But Mancini will be 29 in a month, so he’s not exactly in line with the youth movement in Baltimore. That’s not to say he’s over the hill by any stretch, but by the time the Orioles figure to compete for a playoff spot, he’ll be in his 30s. That’s not necessarily bad, but age does come for every player, and if his bat takes a small step backwards he doesn’t offer much else in the field.
Also there is the potential return to consider. Obviously that return is unknown right now, but if Mancini puts up a good half season there’s every reason to expect a good prospect or two coming back. It’s hard to know exactly what the Orioles could expect to receive in a Mancini trade. Obviously it depends, at least in part, on how Mancini performs this year. For what it’s worth, FanGraphs’ projection systems all seem to think he’ll hit somewhere in the neighborhood of .270/.330/.470. That’s roughly his career slash line though with a bit of power deducted, probably for obvious reasons. Still though, that would represent a borderline all star caliber player, and if his numbers are more like his 2019, when he slugged .535, all the better.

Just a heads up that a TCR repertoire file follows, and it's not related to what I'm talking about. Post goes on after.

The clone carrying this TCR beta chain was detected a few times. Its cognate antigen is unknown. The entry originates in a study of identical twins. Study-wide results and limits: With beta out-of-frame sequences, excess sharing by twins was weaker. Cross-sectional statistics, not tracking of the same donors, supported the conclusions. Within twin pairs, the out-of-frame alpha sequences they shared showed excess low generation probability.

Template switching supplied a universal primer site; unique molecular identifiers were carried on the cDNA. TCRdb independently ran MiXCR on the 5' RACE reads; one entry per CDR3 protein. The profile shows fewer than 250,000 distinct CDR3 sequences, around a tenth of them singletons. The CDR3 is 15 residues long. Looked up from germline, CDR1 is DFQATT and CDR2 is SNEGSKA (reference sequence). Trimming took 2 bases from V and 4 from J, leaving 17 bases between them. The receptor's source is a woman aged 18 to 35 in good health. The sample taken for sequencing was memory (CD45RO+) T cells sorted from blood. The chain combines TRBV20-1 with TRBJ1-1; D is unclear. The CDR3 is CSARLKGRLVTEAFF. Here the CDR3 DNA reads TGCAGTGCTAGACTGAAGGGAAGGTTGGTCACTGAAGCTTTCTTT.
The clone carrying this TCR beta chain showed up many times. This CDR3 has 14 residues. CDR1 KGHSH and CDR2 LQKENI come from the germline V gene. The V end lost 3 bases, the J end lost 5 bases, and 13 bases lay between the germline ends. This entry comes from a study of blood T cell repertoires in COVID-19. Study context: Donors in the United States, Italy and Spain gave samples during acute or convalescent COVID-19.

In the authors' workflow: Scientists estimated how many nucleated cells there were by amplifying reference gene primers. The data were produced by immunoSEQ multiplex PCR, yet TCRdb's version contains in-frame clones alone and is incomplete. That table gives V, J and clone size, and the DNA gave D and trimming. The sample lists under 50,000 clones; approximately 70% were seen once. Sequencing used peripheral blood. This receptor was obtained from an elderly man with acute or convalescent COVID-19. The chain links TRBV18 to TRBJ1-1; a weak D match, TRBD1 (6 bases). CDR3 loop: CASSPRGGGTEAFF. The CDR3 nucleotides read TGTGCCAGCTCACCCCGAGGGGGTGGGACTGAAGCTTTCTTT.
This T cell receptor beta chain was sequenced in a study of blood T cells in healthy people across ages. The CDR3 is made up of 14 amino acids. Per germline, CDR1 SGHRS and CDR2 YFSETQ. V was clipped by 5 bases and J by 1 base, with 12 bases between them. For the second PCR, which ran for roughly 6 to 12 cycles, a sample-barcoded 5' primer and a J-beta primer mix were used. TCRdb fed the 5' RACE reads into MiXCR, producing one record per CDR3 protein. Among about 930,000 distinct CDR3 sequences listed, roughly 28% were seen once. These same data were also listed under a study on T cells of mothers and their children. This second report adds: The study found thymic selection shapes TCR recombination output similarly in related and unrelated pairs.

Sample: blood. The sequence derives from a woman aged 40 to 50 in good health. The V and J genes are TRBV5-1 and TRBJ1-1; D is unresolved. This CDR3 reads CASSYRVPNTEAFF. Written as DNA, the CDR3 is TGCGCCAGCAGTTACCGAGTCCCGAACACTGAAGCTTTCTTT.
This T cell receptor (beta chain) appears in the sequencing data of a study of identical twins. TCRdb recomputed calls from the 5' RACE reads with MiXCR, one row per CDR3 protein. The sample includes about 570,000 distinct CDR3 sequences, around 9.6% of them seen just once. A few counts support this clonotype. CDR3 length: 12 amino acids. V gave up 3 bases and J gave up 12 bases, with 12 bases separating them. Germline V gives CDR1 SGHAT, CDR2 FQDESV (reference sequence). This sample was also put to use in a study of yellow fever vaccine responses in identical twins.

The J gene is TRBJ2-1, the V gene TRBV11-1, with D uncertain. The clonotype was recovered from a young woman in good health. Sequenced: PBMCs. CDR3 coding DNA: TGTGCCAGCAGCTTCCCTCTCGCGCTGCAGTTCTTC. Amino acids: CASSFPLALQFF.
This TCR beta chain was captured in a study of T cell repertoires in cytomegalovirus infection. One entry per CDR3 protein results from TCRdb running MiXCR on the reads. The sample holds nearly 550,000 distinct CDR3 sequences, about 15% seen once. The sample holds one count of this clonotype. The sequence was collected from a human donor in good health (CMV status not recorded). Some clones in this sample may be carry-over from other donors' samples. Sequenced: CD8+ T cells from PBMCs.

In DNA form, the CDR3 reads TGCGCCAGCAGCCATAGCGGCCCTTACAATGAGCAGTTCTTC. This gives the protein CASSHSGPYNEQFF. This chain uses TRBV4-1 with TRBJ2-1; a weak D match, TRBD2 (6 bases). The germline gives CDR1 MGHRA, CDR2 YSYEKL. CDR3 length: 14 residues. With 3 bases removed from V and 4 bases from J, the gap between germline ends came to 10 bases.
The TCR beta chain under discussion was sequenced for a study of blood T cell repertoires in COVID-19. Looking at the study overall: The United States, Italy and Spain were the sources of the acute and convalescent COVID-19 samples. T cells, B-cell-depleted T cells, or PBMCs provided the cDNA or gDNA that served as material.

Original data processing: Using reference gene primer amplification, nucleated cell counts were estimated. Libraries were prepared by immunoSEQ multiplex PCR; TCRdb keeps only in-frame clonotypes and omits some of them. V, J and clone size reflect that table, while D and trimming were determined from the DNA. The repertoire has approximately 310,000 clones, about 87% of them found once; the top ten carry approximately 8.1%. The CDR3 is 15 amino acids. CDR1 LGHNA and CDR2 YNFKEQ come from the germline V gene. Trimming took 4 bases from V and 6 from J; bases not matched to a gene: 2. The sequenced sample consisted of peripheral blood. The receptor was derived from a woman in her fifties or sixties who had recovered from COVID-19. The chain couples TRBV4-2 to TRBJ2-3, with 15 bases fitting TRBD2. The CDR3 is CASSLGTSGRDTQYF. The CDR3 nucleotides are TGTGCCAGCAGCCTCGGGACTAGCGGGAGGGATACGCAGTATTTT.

Back to the return in a potential trade. I looked through the deadline trades in 2019 and 2020 to see if there were any comparable deals. There were a few, though I should point out the caveat that COVID-19 has thrown more wrenches into the works than should be allowed and so that’s also a variable at work, though one that is impossible to know the impact of here in February. That said, I zeroed in on three trades.
The first trade was Nicholas Castellanos from the Tigers to the Chicago Cubs in July of 2019. Castellanos was a free agent to be while Mancini has another year of team control remaining, so there are differences, but Castellanos was 27 at the time, while Mancini will be 29. At the time of the deal Castellanos was hitting .273/.328/.462, or almost exactly what Mancini is projected to hit this season. Neither player is a standout defender, though Castellanos is, ostensibly, an outfielder and so is potentially easier to fit onto a roster than Mancini for the simple reason that here are more outfield spots than first base spots. So that’s the comparability part.
What did the Cubs give up for Castellanos? Starting pitcher Alex Lange, Chicago’s 2017 first round pick (the 30th overall), who was 23 and putting up mediocre numbers in Double-A at the time of the trade, and starting pitcher Paul Richan, Chicago’s second round pick in 2018, who was 22 and putting up very good numbers in High-A at the time of the trade. In 2020 Lange ranked as the Tigers 13th best prospect and Richan ranked 38th, all according to FanGraphs.